I’m still recovering from my week and a half stay in Austin, Texas, where I attended South by Southwest (SXSW), an annual mega-conference covering film, online life, and music, of which music is easily my favorite portion. Observers might mistake attendees like myself for people on a music-snob vacation, indulging ourselves with free beer and rocking out to some of the hottest bands in the country. Rest assured, many of us are hard-working cultural critics, imitating the rock-star lifestyle for four long, music-filled days so that we can come back and report on the latest trends, and what’s about to move from the margins to the mainstream. This year, the conclusion is unavoidable: The ’90s are back, in a big way.
Of course, attendees at last year’s festival saw this coming. Last year marked the smashing return of no-nonsense rock with performances by the likes of Le Butcherettes, Ty Segall, and Wild Flag. This year removed all doubt that the genre that ruled the airwaves in the early 90s was back in force—think Nirvana. In addition, you also have cheery, melodic girl group music such as Best Coast and Bleached, and Mazzy Star-like drone rock represented in popular groups like Chairlift and Widowspeak. But it was the clothes that really drove it home: beards, flower-print dresses, boots galore, hats, half shirts, and of course, grunge-inspired flannel. For those of us who lived through it the first time, it’s a little disconcerting, but I’m pleased to note that the flower-print dresses are less sack-like and unflattering than they were the first time around.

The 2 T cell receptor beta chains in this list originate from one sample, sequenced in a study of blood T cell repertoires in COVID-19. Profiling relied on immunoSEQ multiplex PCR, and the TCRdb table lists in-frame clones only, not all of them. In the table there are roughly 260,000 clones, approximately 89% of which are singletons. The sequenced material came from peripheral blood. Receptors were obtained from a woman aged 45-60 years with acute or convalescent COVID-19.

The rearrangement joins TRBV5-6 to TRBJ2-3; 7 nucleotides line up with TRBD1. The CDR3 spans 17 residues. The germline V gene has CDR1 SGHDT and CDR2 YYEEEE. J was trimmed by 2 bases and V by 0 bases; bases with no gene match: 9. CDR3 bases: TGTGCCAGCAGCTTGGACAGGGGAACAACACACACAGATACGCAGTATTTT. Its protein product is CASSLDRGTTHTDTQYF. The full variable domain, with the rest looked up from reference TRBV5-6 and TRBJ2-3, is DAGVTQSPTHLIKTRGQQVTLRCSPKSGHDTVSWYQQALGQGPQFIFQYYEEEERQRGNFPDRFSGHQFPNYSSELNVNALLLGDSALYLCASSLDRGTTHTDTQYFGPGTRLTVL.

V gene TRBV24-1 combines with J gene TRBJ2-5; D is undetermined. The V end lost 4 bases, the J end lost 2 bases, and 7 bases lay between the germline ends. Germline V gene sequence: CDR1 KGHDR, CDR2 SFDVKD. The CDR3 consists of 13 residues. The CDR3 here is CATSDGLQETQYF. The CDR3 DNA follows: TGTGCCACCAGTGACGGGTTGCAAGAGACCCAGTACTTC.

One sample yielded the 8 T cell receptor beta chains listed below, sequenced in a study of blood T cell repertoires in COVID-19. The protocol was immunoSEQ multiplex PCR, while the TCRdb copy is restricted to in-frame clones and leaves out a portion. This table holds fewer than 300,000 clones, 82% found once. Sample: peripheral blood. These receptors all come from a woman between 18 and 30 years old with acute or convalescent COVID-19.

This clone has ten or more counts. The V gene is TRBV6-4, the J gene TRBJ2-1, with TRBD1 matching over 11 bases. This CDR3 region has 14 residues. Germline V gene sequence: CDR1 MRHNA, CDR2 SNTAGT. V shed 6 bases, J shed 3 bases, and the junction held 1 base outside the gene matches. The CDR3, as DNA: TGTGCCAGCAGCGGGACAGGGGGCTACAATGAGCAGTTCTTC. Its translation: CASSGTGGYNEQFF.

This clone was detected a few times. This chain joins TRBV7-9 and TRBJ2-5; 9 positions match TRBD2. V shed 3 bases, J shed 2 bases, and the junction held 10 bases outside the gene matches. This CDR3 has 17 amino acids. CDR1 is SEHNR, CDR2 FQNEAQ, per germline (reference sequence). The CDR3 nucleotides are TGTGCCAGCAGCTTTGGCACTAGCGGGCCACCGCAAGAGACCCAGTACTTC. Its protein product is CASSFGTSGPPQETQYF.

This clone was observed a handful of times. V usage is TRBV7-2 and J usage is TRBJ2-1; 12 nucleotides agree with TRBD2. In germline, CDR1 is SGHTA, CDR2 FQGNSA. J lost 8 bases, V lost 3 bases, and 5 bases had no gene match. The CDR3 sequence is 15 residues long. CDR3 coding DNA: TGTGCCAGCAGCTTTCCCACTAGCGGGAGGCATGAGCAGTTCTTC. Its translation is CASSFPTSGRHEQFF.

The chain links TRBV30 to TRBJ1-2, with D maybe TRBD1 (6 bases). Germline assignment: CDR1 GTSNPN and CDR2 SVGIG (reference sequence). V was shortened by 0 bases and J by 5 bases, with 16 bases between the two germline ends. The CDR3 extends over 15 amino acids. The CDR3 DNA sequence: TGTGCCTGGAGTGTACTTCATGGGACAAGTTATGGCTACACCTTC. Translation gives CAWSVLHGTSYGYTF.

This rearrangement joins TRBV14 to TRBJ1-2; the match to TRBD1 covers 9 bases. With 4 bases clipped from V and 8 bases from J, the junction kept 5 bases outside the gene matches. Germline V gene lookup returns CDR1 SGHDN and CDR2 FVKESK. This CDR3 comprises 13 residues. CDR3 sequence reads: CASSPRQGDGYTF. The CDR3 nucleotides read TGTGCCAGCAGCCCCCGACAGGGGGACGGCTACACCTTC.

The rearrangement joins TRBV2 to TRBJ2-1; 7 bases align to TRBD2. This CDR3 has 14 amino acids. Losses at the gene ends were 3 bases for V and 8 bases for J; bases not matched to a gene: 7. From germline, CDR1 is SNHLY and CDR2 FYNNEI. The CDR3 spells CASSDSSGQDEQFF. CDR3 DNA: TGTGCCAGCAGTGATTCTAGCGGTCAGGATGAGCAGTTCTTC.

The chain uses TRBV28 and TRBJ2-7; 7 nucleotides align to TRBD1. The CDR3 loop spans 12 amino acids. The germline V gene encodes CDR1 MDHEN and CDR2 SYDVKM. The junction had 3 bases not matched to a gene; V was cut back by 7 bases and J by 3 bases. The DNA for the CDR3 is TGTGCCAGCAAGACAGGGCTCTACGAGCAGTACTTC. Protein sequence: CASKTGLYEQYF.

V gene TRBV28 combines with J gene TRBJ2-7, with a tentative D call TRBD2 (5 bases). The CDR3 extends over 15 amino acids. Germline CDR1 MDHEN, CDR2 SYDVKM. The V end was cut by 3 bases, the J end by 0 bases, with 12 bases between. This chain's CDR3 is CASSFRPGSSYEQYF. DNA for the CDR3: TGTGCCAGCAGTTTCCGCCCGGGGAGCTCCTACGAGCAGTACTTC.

Is it just a matter of everything old being new again, or is there something else going on with this wave of '90s nostalgia? Hard to say, but then again, it’s hard to deny that there are parallels between the '90s and now that might be fueling a desire to return to the fashion and music of the era. Just as then, the country voted for a charismatic Democrat, rejecting the Republicans under President George W. Bush because of an economic downturn, only to turn around and hand Congress over to the Republicans in the mid-term elections. Those Republicans, furious at losing a White House they’ve come to believe is their birthright, use those electoral gains for no other purpose but obstructionism and to rain punishment on the country.
But the '90s weren’t a sour time, in no small part because the upcoming generation of young people were charming, funny, and more progressive than their parents (Full disclosure, I’m 34 years old, putting me in this cohort). Labeled Generation X, they expressed their enthusiasm by embracing hip-hop and alternative rock, saying yes to condoms, and Rocking the Vote. The rock music of the era reflected the mood. The sound was enthusiastic, loud, and liberated. Even bands like Nirvana, with their dark lyrics, had a playfulness and sense of humor that added to the exuberance.